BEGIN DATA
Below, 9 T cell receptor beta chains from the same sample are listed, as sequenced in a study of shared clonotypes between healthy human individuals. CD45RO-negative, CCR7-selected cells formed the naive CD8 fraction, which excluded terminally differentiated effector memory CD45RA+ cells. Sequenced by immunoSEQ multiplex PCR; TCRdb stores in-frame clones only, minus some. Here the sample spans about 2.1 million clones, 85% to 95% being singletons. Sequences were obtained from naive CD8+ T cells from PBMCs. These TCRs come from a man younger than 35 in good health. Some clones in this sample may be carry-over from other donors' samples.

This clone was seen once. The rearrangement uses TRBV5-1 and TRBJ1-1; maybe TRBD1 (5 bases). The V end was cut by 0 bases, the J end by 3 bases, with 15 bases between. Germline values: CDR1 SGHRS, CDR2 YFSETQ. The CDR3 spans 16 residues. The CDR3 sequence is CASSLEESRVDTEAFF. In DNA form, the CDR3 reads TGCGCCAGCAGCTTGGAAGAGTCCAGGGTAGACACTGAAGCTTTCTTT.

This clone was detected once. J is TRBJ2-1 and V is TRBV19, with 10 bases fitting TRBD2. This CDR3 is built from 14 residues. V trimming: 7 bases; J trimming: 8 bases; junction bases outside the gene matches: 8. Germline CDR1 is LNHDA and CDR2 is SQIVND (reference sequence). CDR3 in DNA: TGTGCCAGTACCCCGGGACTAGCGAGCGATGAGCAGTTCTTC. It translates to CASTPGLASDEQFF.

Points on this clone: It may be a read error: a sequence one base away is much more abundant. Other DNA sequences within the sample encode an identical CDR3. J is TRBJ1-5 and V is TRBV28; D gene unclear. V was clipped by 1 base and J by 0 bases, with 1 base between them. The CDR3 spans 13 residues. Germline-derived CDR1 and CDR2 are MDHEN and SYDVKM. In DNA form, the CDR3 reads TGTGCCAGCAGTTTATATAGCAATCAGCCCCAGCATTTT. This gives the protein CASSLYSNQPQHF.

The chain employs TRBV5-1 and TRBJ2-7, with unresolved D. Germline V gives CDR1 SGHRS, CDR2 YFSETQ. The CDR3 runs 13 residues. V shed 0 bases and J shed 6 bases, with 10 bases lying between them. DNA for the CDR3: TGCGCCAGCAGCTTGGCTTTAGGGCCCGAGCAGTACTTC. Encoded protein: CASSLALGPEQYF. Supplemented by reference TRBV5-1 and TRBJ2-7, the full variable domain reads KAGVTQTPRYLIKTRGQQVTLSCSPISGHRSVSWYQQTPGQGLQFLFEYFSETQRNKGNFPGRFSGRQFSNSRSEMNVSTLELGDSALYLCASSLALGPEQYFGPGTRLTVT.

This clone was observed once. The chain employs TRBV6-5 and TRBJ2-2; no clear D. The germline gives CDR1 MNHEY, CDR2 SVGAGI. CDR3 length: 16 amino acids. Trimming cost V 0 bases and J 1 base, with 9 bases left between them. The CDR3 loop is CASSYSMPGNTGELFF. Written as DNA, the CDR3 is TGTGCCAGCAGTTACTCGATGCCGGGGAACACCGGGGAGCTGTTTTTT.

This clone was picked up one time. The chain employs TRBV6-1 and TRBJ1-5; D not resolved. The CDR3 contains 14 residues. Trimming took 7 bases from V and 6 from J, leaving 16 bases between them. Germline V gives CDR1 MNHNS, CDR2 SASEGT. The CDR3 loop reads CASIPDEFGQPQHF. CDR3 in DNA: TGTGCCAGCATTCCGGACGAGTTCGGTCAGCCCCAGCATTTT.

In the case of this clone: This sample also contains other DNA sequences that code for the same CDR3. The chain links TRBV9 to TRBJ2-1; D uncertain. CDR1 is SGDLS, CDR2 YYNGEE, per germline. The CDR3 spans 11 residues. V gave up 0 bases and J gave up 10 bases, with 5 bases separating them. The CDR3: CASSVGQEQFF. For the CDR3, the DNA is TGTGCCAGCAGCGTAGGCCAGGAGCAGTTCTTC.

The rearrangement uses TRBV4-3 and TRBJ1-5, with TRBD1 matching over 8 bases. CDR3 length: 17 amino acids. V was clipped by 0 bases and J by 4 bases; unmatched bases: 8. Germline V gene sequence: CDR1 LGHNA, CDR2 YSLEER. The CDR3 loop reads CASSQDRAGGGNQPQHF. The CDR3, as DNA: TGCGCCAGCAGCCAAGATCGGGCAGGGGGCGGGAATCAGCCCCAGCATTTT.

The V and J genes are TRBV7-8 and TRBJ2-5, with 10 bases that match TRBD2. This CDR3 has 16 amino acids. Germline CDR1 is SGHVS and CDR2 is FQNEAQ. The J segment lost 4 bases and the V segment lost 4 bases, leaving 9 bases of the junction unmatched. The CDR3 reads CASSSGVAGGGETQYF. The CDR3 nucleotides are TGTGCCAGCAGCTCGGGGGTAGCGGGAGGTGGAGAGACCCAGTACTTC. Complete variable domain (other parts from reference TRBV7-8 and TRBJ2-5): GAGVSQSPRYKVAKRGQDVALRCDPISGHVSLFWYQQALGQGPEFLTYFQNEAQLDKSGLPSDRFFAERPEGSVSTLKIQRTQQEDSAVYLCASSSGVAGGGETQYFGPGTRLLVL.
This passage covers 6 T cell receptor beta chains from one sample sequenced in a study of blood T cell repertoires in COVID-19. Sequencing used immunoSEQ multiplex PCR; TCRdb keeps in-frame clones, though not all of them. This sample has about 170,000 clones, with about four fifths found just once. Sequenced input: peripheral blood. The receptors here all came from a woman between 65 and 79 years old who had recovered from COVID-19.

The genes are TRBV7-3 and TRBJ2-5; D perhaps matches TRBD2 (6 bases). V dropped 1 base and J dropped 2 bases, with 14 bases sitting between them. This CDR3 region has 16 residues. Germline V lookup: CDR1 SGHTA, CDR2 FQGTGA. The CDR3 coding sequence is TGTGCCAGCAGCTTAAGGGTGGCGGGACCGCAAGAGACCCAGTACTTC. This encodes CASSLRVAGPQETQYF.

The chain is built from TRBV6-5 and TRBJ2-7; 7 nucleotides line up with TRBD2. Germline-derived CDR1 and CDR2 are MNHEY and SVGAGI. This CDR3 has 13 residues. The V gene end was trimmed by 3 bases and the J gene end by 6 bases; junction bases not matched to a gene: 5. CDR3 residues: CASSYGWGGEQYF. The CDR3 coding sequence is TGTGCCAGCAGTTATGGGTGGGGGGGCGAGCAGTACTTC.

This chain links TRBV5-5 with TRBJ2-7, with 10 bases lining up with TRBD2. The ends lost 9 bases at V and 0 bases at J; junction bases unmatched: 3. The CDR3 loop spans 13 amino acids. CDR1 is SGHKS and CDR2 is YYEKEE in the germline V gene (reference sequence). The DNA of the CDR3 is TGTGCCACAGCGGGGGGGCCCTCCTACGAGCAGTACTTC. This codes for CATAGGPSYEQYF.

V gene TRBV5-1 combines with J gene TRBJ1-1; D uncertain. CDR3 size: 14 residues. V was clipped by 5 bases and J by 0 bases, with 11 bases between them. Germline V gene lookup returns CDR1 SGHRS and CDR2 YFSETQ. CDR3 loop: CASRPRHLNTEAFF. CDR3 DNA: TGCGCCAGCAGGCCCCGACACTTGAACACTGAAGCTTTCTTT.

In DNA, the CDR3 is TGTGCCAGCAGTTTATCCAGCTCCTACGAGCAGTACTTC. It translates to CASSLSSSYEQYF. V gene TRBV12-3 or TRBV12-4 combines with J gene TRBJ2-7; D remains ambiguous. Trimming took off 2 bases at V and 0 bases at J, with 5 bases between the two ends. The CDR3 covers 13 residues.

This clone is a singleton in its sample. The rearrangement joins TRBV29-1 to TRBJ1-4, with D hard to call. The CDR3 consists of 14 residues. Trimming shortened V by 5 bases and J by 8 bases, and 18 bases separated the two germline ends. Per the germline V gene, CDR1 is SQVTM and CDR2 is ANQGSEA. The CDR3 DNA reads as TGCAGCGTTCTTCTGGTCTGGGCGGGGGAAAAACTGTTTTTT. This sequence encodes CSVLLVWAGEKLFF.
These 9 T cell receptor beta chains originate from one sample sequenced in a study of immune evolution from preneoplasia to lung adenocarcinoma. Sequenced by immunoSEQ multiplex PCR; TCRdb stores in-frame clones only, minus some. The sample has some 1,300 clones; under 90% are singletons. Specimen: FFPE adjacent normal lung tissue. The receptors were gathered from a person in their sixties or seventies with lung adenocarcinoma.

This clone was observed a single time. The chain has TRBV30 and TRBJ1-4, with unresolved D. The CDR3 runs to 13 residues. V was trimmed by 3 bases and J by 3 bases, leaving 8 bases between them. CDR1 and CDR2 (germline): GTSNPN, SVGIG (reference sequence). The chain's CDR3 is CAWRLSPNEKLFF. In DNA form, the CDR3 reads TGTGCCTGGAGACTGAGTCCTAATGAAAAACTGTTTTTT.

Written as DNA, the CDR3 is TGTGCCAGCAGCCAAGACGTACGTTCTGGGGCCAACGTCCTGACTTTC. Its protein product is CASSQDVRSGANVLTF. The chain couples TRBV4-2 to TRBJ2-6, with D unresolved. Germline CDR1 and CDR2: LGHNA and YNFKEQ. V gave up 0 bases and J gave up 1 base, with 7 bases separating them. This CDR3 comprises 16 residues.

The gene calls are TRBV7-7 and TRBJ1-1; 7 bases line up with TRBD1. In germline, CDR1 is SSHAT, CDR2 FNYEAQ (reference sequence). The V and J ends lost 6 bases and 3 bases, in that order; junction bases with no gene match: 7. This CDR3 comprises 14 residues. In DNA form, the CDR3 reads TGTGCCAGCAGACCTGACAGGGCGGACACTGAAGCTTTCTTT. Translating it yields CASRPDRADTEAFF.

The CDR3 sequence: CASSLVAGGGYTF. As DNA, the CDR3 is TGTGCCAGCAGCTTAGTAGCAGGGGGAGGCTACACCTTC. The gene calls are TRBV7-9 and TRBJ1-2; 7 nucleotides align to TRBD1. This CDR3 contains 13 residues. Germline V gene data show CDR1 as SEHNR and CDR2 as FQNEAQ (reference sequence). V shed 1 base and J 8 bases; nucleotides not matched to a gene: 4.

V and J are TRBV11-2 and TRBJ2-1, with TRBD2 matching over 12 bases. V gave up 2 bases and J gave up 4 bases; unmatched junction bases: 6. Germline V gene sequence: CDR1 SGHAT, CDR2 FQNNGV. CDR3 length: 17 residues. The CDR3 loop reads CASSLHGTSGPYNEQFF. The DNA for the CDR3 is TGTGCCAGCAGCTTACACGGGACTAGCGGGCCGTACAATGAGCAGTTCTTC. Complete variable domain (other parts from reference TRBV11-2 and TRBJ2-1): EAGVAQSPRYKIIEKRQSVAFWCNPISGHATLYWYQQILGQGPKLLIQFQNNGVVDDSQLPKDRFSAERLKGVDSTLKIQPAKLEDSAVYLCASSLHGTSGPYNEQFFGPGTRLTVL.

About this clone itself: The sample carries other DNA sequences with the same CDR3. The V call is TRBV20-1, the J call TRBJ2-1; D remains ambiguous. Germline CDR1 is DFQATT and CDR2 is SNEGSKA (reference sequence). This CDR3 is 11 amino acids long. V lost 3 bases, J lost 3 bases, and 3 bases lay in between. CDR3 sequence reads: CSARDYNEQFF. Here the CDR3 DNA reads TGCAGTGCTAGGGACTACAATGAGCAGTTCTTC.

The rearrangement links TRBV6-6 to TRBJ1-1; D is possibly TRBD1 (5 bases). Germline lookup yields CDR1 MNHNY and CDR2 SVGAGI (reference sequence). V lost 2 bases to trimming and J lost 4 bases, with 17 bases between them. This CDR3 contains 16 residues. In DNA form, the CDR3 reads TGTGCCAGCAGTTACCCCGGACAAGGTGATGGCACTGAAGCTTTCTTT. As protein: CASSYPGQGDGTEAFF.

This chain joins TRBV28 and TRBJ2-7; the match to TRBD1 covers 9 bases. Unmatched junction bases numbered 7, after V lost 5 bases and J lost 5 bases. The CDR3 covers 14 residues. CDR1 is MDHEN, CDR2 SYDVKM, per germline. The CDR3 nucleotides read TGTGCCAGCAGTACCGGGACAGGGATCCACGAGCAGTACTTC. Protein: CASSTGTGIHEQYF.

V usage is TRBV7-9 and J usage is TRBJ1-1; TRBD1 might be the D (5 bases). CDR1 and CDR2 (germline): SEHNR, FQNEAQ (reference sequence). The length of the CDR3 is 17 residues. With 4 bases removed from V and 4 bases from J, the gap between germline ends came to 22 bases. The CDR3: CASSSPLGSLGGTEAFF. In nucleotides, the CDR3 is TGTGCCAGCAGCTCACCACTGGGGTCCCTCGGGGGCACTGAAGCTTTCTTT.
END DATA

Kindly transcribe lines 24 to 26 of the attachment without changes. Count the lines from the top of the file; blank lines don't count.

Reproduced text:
About this clone itself: The sample carries other DNA sequences with the same CDR3. The V call is TRBV20-1, the J call TRBJ2-1; D remains ambiguous. Germline CDR1 is DFQATT and CDR2 is SNEGSKA (reference sequence). This CDR3 is 11 amino acids long. V lost 3 bases, J lost 3 bases, and 3 bases lay in between. CDR3 sequence reads: CSARDYNEQFF. Here the CDR3 DNA reads TGCAGTGCTAGGGACTACAATGAGCAGTTCTTC.

The rearrangement links TRBV6-6 to TRBJ1-1; D is possibly TRBD1 (5 bases). Germline lookup yields CDR1 MNHNY and CDR2 SVGAGI (reference sequence). V lost 2 bases to trimming and J lost 4 bases, with 17 bases between them. This CDR3 contains 16 residues. In DNA form, the CDR3 reads TGTGCCAGCAGTTACCCCGGACAAGGTGATGGCACTGAAGCTTTCTTT. As protein: CASSYPGQGDGTEAFF.

This chain joins TRBV28 and TRBJ2-7; the match to TRBD1 covers 9 bases. Unmatched junction bases numbered 7, after V lost 5 bases and J lost 5 bases. The CDR3 covers 14 residues. CDR1 is MDHEN, CDR2 SYDVKM, per germline. The CDR3 nucleotides read TGTGCCAGCAGTACCGGGACAGGGATCCACGAGCAGTACTTC. Protein: CASSTGTGIHEQYF.